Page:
Joseph Le Fanu.

Guy Deverell. Volume 1 of 2

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"When he was dying?" said Lady Alice.

"Ay, my lady, a beautiful summer it was, and the doctor, nor I, thought it would be nothing to speak of; but he was anxious in his mind from the first, and he wrote for Doctor Wyndale – it was the holidays then – asking him to come to him; and he did, but Sir Harry had took an unexpected turn for the worse, and not much did he ever say, the Lord a' mercy on us, after that good gentleman, he's the bishop now, came to Marlowe, and he prayed by his bed, and closed his eyes; and I, in and out, and wanted there every minute, could not but hear some of what he said, which it was not much."

"He said something about that green chamber, as you call it, I always understood?" said Lady Alice, interrogatively.

"Yes, my lady, he wished it shut up, or taken down, or summat that way; but 'man proposes and God disposes,' and there's small affection and less gratitude to be met with now-a-days."

"I think, Donica Gwynn, and I always thought, that you knew a good deal more than you chose to tell me. Some people are reserved and secret, and I suppose it is your way; but I don't think it could harm you to treat me more as your friend."

Donica rose, and courtesied as she said —

"You have always treated me friendly, I'm sure, my lady, and I hope I am thankful; and this I know, I'll be a faithful servant to your ladyship so long as I continue in your ladyship's service."

"I know that very well; but I wish you were franker with me, that's all – here are the keys."

So Donica, with very little ceremony, assumed the keys of office.

"And pray what do you mean exactly?" said Lady Alice, rising and drawing on her glove, and not looking quite straight at the housekeeper as she spoke; "do you mean to say that Lady Jane is giddy or imprudent? Come, be distinct."

"I can't say what she is, my lady, but she may be brought into folly some way. I only know this much, please my lady, it will be good for her you should be nigh, and your eye and thoughts about her, at least till the General returns."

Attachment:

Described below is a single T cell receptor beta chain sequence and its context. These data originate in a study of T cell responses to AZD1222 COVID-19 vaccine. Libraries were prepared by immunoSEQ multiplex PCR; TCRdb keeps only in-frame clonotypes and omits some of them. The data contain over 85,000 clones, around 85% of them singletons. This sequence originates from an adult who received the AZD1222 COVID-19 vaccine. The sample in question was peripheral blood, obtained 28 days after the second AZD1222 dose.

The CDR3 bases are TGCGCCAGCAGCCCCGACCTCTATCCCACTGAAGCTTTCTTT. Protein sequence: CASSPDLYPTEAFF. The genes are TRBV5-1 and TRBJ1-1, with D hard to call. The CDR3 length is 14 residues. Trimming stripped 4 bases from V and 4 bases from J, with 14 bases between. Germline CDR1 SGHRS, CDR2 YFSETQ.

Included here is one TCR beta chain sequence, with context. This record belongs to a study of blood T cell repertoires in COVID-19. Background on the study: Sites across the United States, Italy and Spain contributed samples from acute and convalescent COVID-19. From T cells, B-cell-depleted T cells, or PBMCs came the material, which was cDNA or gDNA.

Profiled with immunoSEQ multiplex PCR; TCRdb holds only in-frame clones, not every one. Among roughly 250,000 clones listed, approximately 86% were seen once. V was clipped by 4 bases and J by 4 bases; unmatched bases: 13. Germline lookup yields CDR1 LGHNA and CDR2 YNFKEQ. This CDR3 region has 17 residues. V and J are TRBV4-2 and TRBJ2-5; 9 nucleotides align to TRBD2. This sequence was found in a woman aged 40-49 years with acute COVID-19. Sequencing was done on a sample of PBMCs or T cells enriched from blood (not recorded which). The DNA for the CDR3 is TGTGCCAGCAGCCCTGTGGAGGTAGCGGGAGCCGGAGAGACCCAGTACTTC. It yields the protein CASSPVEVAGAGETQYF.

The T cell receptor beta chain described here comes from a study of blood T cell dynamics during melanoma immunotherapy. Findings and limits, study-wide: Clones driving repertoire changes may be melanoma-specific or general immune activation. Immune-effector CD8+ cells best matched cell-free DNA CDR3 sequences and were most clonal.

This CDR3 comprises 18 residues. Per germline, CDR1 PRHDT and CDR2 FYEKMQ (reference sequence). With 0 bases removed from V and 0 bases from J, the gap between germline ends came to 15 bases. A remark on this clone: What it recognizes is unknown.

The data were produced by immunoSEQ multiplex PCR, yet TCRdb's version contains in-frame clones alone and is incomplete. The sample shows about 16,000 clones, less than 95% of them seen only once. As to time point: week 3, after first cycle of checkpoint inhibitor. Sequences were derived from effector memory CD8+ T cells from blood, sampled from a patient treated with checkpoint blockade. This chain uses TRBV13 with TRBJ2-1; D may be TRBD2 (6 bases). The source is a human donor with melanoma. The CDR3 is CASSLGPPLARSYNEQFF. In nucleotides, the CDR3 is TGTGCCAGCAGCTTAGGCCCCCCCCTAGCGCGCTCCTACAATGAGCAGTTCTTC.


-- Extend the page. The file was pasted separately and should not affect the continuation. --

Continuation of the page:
"Well, Gwynn, I see you don't choose to trust me."

"I have, my lady, spoke that free to you as I would not to any other, I think, alive."

"No, Gwynn, you don't trust me; you have your reasons, I suppose; but I think you are a shrewd woman – shrewd and mean well. I don't suppose that you could talk as you do without a reason; and though I can't see any myself, not believing in apparitions or – or – "

She nearly lost the thread of her discourse at this point, for as she spoke the word apparition, the remembrance of the young gentleman whom she had seen in Wardlock Church rose in her memory – handsome, pale, with sealed lips, and great eyes – unreadable as night – the resurrection of another image. The old yearning and horror overpowered the train of her thoughts, and she floundered into silence, and coughed into her handkerchief, to hide her momentary confusion.

"What was I going to say?" she said, briskly, meaning to refer her break-down to that little fit of coughing, and throwing on Gwynn the onus of setting her speech in motion again.

"Oh! yes.

I don't believe in those things not a bit. But Jennie, poor thing, though she has not treated me quite as she might, is a young wife, and very pretty; and the house is full of wicked young men from London; and her old fool of a husband chooses to go about his business and leave her to her devices —that's what you mean, Gwynn, and that's what I understand."

"I have said all I can, my lady; you can help her, and be near her night and day," said Donica.

"Sir Jekyl in his invitation bid me choose my own room – so I shall. I'll choose that oddly-shaped little room that opens into hers – if I remember rightly, the room that my poor dear Amy occupied in her last illness."

"And, my lady, do you take the key of the door, and keep it in your bag, please."

"Of the door of communication between the two rooms?"

"Yes, my lady."

"Why should I take it; you would not have me lock her up?"

"Well, no, to be sure, my lady."

"Then why?"

"Because there is no bolt to her door, inside or out. You will see what I mean, my lady, when you are there."

"Because she can't secure her door without it, I'm to take possession of her key!" said Lady Alice, with a dignified sneer.

"Well, my lady, it may seem queer, but you'll see what I mean."

Lady Alice tossed her stately head.

"Any commands in particular, please, my lady, before you leave?" inquired Donica, with one of her dry little courtesies.

"No; and I must go. Just hand this pillow and bag to the man; and I suppose you wish your respects to Miss Beatrix?"

To all which, in her own way, Donica Gwynn assented; and the old lady, assisted by her footman, got into the carriage, and nodded a pale and silent farewell to her housekeeper; and away drove the old carriage at a brisk pace toward Marlowe Manor.

Lady Alice takes Possession

What to the young would seem an age; what, even in the arithmetic of the old, counts for something, about seventeen years had glided into the eternal past since last Lady Alice had beheld the antique front and noble timber of Marlowe Manor; and memory was busy with her heart, and sweet and bitter fancies revisiting her old brain, as her saddened eyes gazed on that fair picture of the past. Old faces gone, old times changed, and she, too, but the shadow of her former self, soon, like those whom she remembered there, to vanish quite, and be missed by no one.